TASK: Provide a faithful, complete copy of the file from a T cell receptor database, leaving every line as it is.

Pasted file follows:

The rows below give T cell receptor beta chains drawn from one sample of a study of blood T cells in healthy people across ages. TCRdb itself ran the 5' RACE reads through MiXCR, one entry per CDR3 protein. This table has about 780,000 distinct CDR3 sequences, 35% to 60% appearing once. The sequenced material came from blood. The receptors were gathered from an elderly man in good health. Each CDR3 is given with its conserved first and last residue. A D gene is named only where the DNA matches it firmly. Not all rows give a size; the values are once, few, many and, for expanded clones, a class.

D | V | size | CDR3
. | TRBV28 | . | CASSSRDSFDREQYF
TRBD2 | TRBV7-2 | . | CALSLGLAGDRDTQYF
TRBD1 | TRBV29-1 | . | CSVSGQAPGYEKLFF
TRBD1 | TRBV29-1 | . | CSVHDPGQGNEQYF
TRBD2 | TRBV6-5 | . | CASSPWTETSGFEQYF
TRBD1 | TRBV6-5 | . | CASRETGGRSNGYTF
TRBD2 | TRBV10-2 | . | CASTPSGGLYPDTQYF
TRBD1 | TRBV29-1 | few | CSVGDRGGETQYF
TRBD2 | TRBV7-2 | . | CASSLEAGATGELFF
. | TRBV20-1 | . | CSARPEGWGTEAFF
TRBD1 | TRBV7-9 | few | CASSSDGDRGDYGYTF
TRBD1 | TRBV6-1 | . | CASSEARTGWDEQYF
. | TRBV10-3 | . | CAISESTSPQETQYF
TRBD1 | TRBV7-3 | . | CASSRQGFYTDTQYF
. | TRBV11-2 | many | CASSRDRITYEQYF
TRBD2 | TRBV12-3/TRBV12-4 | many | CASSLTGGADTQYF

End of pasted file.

The rows below give T cell receptor beta chains drawn from one sample of a study of blood T cells in healthy people across ages. TCRdb itself ran the 5' RACE reads through MiXCR, one entry per CDR3 protein. This table has about 780,000 distinct CDR3 sequences, 35% to 60% appearing once. The sequenced material came from blood. The receptors were gathered from an elderly man in good health. Each CDR3 is given with its conserved first and last residue. A D gene is named only where the DNA matches it firmly. Not all rows give a size; the values are once, few, many and, for expanded clones, a class.

D | V | size | CDR3
. | TRBV28 | . | CASSSRDSFDREQYF
TRBD2 | TRBV7-2 | . | CALSLGLAGDRDTQYF
TRBD1 | TRBV29-1 | . | CSVSGQAPGYEKLFF
TRBD1 | TRBV29-1 | . | CSVHDPGQGNEQYF
TRBD2 | TRBV6-5 | . | CASSPWTETSGFEQYF
TRBD1 | TRBV6-5 | . | CASRETGGRSNGYTF
TRBD2 | TRBV10-2 | . | CASTPSGGLYPDTQYF
TRBD1 | TRBV29-1 | few | CSVGDRGGETQYF
TRBD2 | TRBV7-2 | . | CASSLEAGATGELFF
. | TRBV20-1 | . | CSARPEGWGTEAFF
TRBD1 | TRBV7-9 | few | CASSSDGDRGDYGYTF
TRBD1 | TRBV6-1 | . | CASSEARTGWDEQYF
. | TRBV10-3 | . | CAISESTSPQETQYF
TRBD1 | TRBV7-3 | . | CASSRQGFYTDTQYF
. | TRBV11-2 | many | CASSRDRITYEQYF
TRBD2 | TRBV12-3/TRBV12-4 | many | CASSLTGGADTQYF